That's the one side of this album, yes album, because that's it for me and much less a soundtrack (although it's of course a soundtrack). It is perhaps the best album that Mann has created in the sixties. The most versatile, the least obvious commercial, the most demanding...maybe.... . Manfred Mann combines small jazz freedoms with small pop pearls that don't make the album sound like a soundtrack but like an outstanding piece of contemporary modern music. Quite at the beginning I wrote it's maybe Mann's best album of the sixties. It IS Manfred Mann's best album of the sixties. Sure, he's got more hits on other sixties albums, but the music plays here. Clearly! (Frank)

Flac 
mp3@320 




Jangle Folk Pop, Power Pop: The Grapes Of Wrath - Treehouse 1987 (Capitol EMI)



Early comparisons to R.E.M. are clearly justified on Treehouse, a jangly folk-pop masterpiece. On this, their second album, the band seem considerably more confident and focused. Crisp and bright production, courtesy of Tom Cochrane (ex-Red Rider), compliment the glorious harmonies and melancholy, introverted songs perfectly. A sadly overlooked classic of '80s guitar rock.(allmusic.com)

The Grapes of Wrath were a jangly alternative folk-pop quartet formed in Kelowna, British Columbia in 1983 by brothers Chris Hooper (drums) and Tom Hooper (vocals, bass), along with Kevin Kane (vocals, guitar) and the later addition of keyboardist Vincent Jones. In 1984, they signed to Nettwerk Records and relocated to Vancouver where they recorded a four-song, self-titled EP that earned the band some initial local exposure.
1985's full-length, September Bowl of Green, however, brought them national recognition and critical acclaim. Ready to make a stab at the U.S., they enlisted the help of Tom Cochrane (ex-Red Rider) for production of the follow-up, Treehouse. Though it failed to break big, it did yield a hit single in Canada with "Peace of Mind." Subsequent singles and two more albums, Now and Again (1989) and These Days (1991), did well in their homeland but earned little sales elsewhere. In 1992, Kane left the band, and the remaining members went on to become Ginger. Ginger released Far Out on Nettwerk in 1994 (released in the U.S. in 1995) and followed with Suddenly I Came to My Senses in late 1996. Kevin Kane released a solo album, Neighborhood Watch, in 1996 for On/Off Records in Canada.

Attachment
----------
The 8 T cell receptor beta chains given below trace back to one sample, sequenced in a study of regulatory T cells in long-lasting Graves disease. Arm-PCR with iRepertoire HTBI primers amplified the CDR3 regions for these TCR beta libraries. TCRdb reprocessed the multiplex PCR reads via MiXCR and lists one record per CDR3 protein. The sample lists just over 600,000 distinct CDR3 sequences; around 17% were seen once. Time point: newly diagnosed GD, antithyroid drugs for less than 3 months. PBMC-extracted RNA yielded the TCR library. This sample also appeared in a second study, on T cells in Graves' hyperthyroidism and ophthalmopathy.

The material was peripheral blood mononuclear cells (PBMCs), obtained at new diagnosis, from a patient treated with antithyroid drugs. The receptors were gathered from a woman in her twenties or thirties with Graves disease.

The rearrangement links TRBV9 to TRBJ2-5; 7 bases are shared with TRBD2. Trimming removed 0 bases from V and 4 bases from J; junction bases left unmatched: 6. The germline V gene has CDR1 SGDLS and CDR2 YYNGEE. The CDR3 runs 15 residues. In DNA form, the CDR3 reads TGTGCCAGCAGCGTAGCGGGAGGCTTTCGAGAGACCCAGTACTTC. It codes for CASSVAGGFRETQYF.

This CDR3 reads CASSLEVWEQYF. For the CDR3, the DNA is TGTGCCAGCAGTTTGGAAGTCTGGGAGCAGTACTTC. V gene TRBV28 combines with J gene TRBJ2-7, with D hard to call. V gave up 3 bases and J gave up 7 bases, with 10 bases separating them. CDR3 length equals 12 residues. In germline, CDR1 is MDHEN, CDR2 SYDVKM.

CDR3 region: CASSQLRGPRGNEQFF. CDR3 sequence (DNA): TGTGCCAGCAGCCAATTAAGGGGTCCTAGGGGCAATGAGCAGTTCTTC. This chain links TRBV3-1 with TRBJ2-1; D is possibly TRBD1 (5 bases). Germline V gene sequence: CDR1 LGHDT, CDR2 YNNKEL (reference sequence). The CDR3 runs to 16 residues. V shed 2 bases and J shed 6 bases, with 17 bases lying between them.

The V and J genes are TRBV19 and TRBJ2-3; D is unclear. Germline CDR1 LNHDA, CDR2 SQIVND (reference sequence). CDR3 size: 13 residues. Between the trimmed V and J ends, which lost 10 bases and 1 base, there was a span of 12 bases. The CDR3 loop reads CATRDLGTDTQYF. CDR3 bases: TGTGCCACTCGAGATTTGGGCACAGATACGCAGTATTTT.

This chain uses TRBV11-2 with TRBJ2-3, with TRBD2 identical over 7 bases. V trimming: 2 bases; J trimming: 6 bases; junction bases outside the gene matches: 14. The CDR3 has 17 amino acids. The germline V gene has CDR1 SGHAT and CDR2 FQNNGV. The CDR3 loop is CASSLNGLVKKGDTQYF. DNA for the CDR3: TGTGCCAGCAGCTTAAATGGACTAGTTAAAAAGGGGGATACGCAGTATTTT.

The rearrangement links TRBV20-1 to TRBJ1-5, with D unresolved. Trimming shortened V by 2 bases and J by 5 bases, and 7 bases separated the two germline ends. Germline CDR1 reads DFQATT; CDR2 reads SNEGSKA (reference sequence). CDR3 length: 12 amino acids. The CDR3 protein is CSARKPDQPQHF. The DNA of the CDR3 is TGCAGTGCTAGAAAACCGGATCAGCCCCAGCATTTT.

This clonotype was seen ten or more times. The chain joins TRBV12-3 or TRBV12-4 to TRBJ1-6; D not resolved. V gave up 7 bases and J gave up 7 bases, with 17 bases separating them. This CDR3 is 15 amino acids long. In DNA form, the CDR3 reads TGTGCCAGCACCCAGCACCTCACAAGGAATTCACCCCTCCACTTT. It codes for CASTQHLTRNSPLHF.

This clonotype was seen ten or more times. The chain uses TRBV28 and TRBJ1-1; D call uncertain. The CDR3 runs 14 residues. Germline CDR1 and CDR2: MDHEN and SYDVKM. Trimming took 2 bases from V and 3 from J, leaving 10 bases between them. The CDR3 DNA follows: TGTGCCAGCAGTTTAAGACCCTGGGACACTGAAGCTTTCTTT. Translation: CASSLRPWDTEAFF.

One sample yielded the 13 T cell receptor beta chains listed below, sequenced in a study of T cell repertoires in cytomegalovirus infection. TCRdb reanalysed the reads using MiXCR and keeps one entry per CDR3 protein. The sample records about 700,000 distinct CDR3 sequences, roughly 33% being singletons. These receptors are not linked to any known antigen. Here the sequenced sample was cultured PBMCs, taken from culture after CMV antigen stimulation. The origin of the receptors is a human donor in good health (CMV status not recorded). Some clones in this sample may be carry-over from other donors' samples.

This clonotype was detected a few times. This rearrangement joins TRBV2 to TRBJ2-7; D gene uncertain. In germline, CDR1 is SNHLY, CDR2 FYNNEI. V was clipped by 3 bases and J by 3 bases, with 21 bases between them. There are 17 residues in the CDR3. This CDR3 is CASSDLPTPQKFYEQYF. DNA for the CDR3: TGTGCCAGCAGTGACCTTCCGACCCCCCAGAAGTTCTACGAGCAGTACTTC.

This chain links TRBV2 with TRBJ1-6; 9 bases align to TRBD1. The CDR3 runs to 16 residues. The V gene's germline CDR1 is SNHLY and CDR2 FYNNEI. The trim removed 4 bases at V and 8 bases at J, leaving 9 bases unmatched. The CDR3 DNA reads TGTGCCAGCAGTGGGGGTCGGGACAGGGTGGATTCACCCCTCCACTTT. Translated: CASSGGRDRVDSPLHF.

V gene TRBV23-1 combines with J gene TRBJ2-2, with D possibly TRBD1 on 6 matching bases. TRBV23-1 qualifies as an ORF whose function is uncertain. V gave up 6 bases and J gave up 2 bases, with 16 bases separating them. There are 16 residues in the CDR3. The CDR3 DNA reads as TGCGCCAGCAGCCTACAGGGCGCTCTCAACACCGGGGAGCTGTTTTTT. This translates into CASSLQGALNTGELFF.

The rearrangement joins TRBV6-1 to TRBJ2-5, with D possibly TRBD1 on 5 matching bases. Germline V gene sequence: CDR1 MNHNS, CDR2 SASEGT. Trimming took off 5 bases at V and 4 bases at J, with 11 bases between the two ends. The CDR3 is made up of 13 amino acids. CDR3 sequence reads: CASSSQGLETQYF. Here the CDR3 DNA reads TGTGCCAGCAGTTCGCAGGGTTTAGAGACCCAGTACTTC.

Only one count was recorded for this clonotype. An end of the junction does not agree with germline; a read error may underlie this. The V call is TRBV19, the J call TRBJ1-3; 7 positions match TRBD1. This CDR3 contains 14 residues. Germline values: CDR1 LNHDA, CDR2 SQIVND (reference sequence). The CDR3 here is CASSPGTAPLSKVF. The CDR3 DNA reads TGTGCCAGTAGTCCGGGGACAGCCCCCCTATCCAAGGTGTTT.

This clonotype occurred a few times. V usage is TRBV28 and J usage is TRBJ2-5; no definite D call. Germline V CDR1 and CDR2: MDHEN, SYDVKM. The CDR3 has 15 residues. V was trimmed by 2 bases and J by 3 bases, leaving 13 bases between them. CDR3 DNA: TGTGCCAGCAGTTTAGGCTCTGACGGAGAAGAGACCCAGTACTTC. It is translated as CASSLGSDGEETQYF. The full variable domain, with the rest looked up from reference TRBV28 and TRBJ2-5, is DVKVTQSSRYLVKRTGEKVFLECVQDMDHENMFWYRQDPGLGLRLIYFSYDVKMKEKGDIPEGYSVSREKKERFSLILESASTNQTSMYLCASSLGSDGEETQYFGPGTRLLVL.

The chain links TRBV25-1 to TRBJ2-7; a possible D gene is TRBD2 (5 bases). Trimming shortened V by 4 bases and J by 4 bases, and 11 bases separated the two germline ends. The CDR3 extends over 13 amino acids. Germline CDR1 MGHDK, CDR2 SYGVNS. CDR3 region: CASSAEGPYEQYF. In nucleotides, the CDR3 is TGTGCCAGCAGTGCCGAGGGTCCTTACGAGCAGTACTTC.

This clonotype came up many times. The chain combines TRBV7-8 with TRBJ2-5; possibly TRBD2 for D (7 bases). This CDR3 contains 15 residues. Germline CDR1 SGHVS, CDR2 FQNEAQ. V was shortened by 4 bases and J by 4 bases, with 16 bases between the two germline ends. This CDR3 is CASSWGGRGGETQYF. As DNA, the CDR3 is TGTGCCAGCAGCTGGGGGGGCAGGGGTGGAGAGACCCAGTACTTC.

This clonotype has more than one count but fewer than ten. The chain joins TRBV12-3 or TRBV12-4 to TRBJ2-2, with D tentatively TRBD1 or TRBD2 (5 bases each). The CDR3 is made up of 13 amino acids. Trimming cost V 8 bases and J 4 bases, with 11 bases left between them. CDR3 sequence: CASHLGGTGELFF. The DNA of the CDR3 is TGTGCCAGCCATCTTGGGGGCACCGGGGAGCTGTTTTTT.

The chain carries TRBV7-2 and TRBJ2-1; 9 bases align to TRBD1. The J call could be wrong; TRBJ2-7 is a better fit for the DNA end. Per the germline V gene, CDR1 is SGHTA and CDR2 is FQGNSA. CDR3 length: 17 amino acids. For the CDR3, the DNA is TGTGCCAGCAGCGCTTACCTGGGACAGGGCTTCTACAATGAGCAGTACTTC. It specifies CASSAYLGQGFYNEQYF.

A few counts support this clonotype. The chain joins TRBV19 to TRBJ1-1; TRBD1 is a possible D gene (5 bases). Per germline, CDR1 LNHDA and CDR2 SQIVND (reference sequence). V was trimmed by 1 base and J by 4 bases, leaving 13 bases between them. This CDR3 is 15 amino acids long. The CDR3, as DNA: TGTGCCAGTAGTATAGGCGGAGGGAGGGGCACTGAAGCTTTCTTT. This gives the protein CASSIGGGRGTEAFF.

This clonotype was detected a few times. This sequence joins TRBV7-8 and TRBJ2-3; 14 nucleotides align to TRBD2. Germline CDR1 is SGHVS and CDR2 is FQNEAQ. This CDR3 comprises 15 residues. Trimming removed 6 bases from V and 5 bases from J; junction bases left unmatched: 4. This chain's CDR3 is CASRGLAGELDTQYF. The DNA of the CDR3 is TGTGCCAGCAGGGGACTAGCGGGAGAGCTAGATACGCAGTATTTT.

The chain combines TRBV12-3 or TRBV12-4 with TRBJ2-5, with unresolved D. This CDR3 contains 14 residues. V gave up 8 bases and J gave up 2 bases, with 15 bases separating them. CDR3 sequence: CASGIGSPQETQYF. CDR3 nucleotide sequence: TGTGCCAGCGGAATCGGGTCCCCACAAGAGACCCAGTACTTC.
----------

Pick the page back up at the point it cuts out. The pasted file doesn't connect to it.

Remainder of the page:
High Road In the summer of 2010, after 18 years, the original founding members (Chris and Tom Hooper and Kevin Kane) joined together to play the Surrey B.C. Fusion Festival. Due to the show’s success, the band once again began touring Canada and subsequently signed with Aporia Records to put together a new album. High Road, recorded in the spring of 2012 with co-producer Darryl Neudorf (Neko Case, Blue Rodeo), was scheduled for release the following March. In the meantime, EMI-Canada released the album Singles in October 2012, featuring each of the 15 radio singles from GOW's catalog, as well as two new songs. The first new single, "Good to See You," reached the Top 40 on Canada's Active Rock and Alternative Rock charts.(allmusic.com)